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The debt-to-capital ratio measures a company’s debt use when compared to total external financing. Companies often use external funds to help finance certain aspects of business operations. Debt and equity funds are the two most common types of eternal financing. Debt is typically less preferable as loans usually have fixed monthly payments a company must make in order to stay compliant with the lender. Dividing total debt by shareholder’s equity plus debt allows a company to determine it debt-to-capital ratio; lower figures indicate less debt use and lower risk.
Financial ratios are useful tools accountants and other stakeholders use to evaluate a company’s financial data. Ratios provide benchmarks for the company to compare its information to other businesses. This allows owners and managers to determine if their company is operating within normal standards or at a level that is outside of these marks. The debt-to-total capital ratio falls under the financial leverage ratio group, indicating the long-term solvency of a company. Individuals can calculate financial leverage ratios on a monthly basis when a business releases its financial statements.
A simple calculation will provide the debt-to-capital ratio. For example, a company lists $10,000 US Dollars (USD) on its balance sheet, along with $15,000 USD in stockholder’s equity. The form divides the $10,000 USD by $25,000 to determine the debt-to-capital ratio. The result is 0.60, or 60 percent. This indicates the company uses 60 percent of debt to finance operations through external funding; the number may change when a company obtains new financing.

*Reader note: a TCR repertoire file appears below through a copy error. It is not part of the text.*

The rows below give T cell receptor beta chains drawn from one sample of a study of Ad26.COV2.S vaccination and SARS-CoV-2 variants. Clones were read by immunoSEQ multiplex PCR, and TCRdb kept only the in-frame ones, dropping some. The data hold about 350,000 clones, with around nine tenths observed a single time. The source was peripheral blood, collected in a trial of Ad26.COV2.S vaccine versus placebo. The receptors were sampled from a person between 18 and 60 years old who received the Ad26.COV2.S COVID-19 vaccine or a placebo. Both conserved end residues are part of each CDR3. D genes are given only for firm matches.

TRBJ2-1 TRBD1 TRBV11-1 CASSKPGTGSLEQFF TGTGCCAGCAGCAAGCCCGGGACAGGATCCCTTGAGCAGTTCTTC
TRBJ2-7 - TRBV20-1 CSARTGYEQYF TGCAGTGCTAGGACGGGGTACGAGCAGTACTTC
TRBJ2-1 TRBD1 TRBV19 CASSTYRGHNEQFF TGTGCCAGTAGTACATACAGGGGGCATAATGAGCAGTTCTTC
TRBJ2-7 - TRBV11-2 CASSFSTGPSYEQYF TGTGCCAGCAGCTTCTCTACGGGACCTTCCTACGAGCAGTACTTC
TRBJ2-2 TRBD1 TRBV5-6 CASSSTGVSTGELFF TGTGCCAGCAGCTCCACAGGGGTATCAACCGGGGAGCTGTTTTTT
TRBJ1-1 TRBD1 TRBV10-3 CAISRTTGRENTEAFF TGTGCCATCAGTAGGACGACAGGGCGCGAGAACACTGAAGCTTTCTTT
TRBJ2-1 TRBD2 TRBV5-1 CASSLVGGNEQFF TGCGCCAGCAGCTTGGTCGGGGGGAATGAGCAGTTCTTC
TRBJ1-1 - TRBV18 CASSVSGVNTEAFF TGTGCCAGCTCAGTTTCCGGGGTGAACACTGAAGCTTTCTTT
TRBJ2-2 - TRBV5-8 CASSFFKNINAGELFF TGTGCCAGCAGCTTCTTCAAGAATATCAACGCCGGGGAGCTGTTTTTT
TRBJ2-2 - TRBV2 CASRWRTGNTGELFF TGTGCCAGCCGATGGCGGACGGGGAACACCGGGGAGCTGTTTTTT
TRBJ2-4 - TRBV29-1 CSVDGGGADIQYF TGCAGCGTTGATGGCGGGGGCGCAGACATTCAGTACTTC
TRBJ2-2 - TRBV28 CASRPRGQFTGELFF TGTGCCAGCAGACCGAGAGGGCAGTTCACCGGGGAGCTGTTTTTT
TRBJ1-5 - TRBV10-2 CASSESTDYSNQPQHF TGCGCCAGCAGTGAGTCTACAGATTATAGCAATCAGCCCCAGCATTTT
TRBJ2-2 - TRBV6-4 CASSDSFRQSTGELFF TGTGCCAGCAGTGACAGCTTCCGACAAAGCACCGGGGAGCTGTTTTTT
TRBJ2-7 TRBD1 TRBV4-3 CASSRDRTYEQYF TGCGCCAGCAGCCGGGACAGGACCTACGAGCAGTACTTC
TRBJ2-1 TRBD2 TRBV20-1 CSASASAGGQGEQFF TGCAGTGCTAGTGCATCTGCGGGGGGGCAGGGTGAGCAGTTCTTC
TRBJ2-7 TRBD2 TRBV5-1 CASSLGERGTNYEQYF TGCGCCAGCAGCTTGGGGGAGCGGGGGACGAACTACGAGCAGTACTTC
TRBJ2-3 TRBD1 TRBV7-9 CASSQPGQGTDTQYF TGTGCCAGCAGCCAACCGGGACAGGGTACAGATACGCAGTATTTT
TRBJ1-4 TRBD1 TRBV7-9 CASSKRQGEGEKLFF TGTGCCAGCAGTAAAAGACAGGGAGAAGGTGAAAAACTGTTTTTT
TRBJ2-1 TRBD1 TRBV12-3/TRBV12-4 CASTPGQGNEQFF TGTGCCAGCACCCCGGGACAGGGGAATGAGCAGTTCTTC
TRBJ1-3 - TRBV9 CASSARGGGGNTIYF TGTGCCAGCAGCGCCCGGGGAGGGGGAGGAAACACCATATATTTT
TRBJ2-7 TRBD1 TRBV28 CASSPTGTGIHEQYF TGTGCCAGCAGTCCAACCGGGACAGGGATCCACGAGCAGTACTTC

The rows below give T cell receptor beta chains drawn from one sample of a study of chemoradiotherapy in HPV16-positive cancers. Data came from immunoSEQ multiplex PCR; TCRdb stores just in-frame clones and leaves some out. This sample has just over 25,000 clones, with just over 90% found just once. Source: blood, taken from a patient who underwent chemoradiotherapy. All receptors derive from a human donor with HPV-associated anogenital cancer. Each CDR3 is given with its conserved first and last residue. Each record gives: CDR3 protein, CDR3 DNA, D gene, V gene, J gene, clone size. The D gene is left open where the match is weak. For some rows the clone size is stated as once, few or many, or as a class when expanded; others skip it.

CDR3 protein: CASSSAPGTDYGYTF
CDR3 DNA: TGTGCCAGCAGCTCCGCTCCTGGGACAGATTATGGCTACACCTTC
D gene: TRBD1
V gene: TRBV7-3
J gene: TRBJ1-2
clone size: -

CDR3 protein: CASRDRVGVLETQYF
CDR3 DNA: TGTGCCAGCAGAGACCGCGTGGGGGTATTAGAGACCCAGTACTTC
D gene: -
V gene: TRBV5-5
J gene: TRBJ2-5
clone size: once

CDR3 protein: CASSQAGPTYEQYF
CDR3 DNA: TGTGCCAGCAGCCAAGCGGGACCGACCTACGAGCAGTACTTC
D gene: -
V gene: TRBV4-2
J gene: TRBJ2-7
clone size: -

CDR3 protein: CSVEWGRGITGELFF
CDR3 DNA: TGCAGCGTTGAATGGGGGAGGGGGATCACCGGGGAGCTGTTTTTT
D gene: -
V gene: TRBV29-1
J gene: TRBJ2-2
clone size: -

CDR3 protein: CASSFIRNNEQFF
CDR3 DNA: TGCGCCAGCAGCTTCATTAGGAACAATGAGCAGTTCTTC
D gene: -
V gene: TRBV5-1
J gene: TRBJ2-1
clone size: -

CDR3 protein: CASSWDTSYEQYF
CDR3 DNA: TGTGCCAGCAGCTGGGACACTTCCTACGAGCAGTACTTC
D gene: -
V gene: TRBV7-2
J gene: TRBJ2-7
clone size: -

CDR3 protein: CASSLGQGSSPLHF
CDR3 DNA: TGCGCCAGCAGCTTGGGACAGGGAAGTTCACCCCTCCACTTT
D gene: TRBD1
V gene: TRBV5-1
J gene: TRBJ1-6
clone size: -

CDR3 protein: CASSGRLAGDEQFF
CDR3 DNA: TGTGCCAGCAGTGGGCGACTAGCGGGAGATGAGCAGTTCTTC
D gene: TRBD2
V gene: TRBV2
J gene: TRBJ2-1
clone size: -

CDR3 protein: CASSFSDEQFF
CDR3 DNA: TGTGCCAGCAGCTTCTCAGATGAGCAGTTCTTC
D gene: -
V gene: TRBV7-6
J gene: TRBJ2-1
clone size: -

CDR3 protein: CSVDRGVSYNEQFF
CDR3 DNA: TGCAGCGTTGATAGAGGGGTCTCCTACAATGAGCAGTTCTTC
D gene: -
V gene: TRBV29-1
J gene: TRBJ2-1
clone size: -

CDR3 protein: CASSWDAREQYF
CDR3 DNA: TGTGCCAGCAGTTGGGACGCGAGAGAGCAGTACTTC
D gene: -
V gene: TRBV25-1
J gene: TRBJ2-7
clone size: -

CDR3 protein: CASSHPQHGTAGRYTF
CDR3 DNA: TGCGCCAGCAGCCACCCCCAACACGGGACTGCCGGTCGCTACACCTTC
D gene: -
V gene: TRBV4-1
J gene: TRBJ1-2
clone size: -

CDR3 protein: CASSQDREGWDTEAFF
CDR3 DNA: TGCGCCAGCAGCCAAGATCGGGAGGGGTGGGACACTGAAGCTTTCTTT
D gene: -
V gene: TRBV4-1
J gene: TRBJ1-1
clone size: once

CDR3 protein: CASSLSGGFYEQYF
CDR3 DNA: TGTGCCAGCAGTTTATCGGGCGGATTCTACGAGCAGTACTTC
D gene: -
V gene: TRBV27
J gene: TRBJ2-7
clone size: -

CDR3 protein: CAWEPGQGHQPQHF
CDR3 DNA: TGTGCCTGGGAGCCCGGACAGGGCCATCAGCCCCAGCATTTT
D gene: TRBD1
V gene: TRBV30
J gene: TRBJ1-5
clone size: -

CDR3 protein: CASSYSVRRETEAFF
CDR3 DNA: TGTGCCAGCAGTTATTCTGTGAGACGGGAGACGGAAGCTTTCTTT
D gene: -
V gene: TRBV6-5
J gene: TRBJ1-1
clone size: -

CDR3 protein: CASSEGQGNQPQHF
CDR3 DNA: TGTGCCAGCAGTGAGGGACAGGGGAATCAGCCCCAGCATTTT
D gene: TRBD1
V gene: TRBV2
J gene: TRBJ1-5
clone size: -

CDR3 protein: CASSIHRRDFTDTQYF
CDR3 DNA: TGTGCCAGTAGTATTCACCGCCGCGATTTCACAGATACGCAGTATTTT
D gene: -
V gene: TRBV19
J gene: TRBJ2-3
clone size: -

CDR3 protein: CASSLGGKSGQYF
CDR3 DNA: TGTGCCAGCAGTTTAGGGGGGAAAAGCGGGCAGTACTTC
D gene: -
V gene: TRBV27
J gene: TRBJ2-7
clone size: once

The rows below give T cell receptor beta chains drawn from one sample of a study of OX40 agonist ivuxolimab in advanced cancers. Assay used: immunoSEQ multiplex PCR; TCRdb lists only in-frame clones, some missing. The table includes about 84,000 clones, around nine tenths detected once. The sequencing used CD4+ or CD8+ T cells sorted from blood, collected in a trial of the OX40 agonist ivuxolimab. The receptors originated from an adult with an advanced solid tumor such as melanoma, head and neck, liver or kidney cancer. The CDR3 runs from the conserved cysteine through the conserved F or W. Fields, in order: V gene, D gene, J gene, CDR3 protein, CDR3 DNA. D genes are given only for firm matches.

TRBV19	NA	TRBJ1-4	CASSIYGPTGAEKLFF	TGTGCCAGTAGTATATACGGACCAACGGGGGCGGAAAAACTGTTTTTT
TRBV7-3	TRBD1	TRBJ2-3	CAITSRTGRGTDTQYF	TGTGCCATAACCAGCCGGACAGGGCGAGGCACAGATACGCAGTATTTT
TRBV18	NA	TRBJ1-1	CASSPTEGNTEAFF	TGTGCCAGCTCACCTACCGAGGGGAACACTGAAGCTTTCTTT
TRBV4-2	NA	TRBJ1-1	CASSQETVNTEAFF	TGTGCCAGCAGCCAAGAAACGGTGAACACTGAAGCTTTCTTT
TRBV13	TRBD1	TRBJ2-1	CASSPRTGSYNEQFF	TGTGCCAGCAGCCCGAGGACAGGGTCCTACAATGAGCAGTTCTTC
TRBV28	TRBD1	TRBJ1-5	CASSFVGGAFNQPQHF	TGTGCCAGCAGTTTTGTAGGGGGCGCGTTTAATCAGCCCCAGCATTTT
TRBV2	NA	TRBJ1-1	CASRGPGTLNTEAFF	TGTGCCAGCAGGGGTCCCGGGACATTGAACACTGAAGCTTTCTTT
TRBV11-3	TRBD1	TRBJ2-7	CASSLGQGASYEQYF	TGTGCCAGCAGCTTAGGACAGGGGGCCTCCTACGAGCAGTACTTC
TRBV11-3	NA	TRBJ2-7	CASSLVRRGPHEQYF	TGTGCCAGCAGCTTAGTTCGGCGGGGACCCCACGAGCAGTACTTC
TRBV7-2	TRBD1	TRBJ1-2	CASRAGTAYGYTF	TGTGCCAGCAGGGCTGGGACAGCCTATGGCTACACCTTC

Benchmarking is the primary use of the debt-to-capital ratio. While a company may have an internal procedure for limiting debt use, that does not really indicate how well the firm operates in the business environment. Owners and managers typically require only a certain percent of debt used for external financing. This comes from reviewing several different factors, such as cash flow, market conditions, and the industry standard. Factors may change as the business grows or contracts it operations.
In terms of having outside governance detailing calculation and use, financial ratios are not a standard accounting tool. Companies can create their own debt-to-capital formulas that best capture the use of debt in their operations. Stakeholders may desire this information released in financial or management disclosures, however. This information informs how a company manages its debt and plans to grow operations in the future. Stakeholders may question the assessment or use of debt from this information.
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